But Saturday’s show was total immersion. Damon had an almost gratitude and thankful sentiment for finally making the stage at Wembley. Fresh from his guest stint with Duran Duran, Graham’s guitar was unreal. Just unreal. It was like going back almost 30 years. Their timing was impeccable. Powerful and immersive. 

At one point, Damon stops the show to admit to the crowd how obviously weird it is for grown men to be prancing all over the stage. Then yells “It’s your fault! You made us this way!” then segues into Song 2, getting all the peoploids to scream “Whoo hoo!” in a way that the echo was marvellous. Damon himself, being quite the showman that his 30+ years in the business obviously was empowered by the reception of the capacity crowd, while concurrently being gracious and humbled. 

All the biggies were played, so there was something for everyone. My personal highlights: Oily Water, Popscene, There’s No Other Way, The Universal, plus the barbed new wave newie St. Charles Square. And of course Parklife, for which the venerable Phil Daniels made his obligatory return for his cockney rendition of the song, bringing the crowd to an almost fever pitch of delight. They all go hand in hand! 

The unity of purpose was strong and absolute; Damon had them eating out of his hand. Graham acted like a teenager, tossing his guitar in the air, balancing drinks on his head, but the reason for my trip was absolute and realised complete, unrelenting immersion in an event of incredible power and dream fulfilment. I actually had to walk the concourse a bit during the encores, as my body was spent.

Sunday’s show was mellower but not by much. You could tell that the band is not used to these back to back energy drainers, and it showed. This show allowed me to concentrate on the songs that moved me the most, while leaving my brain open to absorb a few songs that may have passed me the night before.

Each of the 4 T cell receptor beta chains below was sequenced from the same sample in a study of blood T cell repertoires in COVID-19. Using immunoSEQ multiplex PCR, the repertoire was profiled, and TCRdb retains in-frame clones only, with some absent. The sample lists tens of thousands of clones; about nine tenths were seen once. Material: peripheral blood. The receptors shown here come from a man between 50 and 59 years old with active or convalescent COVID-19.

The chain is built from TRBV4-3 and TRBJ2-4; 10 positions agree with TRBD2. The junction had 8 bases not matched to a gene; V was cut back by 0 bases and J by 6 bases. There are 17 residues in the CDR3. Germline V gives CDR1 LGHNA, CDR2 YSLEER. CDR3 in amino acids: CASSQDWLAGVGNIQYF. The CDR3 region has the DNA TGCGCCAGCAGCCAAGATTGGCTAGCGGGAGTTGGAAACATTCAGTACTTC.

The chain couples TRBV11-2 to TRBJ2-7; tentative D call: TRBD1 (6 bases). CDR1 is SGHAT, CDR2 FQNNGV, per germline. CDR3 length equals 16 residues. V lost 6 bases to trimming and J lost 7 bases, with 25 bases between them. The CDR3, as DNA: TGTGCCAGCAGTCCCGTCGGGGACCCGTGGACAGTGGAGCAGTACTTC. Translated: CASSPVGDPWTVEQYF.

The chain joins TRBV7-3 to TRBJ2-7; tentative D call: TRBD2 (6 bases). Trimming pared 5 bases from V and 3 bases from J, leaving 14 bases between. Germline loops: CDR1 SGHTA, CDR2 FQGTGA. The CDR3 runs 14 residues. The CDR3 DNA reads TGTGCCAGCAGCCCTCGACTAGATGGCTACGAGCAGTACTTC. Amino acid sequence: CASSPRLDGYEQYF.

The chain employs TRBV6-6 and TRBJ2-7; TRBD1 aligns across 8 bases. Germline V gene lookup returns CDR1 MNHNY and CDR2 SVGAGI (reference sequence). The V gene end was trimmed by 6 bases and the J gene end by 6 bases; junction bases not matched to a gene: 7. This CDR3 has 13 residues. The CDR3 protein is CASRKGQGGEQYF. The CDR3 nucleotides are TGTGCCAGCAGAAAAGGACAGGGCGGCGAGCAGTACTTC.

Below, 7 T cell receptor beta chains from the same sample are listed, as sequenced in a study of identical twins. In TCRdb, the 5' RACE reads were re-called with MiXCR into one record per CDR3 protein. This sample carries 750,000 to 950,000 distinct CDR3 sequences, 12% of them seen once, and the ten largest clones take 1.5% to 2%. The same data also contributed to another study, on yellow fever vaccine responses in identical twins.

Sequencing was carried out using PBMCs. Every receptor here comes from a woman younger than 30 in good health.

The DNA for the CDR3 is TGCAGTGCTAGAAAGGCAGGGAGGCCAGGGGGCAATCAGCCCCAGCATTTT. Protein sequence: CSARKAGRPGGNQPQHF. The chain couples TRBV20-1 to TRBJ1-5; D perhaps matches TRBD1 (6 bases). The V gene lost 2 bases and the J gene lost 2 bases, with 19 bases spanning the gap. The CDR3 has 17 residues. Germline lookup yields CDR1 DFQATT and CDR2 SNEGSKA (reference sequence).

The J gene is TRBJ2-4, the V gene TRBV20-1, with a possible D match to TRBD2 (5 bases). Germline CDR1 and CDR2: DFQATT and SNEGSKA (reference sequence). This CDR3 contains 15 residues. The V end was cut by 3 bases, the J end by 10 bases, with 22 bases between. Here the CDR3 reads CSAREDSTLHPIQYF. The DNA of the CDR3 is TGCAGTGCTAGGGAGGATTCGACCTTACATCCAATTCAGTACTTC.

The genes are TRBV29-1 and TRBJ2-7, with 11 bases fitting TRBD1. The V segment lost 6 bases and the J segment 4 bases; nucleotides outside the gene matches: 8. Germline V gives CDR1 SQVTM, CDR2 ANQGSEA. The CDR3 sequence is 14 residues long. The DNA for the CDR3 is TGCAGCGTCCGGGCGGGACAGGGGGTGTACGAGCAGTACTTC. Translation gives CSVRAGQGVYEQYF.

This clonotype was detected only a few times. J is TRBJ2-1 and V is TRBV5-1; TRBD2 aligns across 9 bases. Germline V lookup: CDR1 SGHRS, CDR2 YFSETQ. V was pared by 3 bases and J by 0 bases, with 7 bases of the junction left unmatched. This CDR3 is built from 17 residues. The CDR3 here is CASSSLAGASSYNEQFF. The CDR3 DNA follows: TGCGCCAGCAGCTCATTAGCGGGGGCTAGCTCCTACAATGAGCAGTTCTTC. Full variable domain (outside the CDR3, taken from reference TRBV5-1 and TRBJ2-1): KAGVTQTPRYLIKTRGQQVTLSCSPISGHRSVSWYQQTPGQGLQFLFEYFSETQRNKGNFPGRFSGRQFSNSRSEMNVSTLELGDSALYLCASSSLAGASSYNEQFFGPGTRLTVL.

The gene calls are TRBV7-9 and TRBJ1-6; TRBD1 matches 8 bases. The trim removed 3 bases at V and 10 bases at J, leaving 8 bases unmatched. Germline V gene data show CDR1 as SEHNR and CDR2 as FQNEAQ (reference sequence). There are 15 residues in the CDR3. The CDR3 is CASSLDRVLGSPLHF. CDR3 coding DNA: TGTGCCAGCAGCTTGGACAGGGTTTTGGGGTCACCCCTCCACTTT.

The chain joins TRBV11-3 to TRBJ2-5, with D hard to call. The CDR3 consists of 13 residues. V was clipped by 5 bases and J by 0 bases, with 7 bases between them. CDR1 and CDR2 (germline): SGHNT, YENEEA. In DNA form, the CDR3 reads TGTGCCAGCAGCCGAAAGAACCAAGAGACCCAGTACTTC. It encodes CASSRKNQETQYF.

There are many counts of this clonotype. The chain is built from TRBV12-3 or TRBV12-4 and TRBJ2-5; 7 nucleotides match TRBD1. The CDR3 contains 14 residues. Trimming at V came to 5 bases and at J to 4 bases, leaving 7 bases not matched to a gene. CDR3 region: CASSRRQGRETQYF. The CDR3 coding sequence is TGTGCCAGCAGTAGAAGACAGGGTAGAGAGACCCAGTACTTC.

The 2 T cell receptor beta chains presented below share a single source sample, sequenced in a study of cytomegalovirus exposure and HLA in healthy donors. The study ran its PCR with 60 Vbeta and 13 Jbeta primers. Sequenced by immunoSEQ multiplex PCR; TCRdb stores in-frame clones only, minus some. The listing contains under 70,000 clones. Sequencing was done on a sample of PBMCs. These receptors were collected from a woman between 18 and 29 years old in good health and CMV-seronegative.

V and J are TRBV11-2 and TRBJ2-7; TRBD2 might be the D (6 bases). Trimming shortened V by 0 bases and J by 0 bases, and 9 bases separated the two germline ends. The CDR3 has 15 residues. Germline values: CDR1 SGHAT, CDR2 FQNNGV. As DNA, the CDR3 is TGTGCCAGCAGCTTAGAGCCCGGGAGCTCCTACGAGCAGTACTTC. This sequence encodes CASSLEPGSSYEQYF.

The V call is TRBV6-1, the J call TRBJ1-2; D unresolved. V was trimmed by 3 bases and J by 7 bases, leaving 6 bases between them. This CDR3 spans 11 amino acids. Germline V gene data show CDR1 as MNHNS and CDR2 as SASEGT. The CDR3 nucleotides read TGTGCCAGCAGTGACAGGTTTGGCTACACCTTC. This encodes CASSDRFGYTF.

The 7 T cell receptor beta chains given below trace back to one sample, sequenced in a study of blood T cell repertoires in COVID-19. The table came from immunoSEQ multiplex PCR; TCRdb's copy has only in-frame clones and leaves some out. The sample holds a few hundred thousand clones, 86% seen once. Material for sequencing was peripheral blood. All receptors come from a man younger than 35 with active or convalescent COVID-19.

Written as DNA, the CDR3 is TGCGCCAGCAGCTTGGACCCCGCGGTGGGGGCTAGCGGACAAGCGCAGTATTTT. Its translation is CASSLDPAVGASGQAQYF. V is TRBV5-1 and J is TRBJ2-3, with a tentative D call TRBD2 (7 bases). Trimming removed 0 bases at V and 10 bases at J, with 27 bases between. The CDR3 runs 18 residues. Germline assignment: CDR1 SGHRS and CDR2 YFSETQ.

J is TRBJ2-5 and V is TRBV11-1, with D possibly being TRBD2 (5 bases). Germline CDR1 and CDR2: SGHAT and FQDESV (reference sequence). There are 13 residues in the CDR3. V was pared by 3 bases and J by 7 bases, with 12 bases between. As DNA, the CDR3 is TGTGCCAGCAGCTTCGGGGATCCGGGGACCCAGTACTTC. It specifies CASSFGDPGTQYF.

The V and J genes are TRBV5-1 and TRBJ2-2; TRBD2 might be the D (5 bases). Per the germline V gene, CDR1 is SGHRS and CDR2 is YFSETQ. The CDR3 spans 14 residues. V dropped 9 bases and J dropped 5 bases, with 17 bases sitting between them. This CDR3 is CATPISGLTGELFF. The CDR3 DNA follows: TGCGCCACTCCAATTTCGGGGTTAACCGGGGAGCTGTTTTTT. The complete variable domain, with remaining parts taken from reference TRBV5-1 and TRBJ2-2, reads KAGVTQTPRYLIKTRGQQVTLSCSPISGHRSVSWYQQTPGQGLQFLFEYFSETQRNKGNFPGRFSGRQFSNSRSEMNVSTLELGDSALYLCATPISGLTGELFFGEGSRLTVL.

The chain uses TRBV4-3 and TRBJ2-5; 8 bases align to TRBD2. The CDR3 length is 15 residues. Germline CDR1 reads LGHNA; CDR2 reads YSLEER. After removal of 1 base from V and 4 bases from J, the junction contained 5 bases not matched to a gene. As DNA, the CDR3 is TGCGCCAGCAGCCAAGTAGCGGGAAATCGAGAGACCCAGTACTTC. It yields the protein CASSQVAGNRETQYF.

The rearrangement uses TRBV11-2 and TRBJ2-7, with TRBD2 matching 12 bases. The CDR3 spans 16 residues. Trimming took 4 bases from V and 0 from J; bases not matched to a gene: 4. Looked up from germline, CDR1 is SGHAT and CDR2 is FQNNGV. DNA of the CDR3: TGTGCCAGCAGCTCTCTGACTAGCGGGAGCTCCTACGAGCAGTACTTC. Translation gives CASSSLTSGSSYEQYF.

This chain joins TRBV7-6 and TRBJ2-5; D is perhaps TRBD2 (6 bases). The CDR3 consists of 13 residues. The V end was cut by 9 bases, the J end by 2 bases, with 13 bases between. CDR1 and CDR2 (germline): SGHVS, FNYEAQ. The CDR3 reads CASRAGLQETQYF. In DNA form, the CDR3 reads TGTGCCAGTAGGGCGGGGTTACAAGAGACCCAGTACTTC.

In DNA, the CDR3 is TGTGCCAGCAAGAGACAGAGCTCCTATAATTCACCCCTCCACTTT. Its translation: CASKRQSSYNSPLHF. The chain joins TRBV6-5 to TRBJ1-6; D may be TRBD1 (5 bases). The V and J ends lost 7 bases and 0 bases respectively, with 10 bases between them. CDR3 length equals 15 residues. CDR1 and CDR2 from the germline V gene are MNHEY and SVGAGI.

Songs like Trimm Trabb, The Narcissist, Girls & Boys, This Is A Low, Sunday Sunday — which wasn’t done on the Saturday but always played when the band performs on a Sunday. Funny that — along with the crowd-pleasing anthems Beetlebum and Tender, this time with the London Community Gospel Choir, which was really quite inspiring. 

Paul Weller and the Selecter were openers that day. I’ve liked the Selecter since the 1980s, and it was equally refreshing to see Modfather Weller (from The Jam and the Style Council, naturellement) still in good his voice and bringing back memories. Was I surprised by the shows? Yep. Would I do them again? In a heartbeat. 

On another note, although I enjoyed hearing the singles from The Ballad Of Darren, but I’m not sure how much I like the new album as a whole yet. Please don’t turn into a chick band, Blur! There’s too many dour dirges and self-pitying crapolas. You want a slow song from this brilliant band? Try Mirrorball from The Magic Whip. It touches the soul.

And for two days in July 2023 my soul was definitely touched.

Daniel Higgins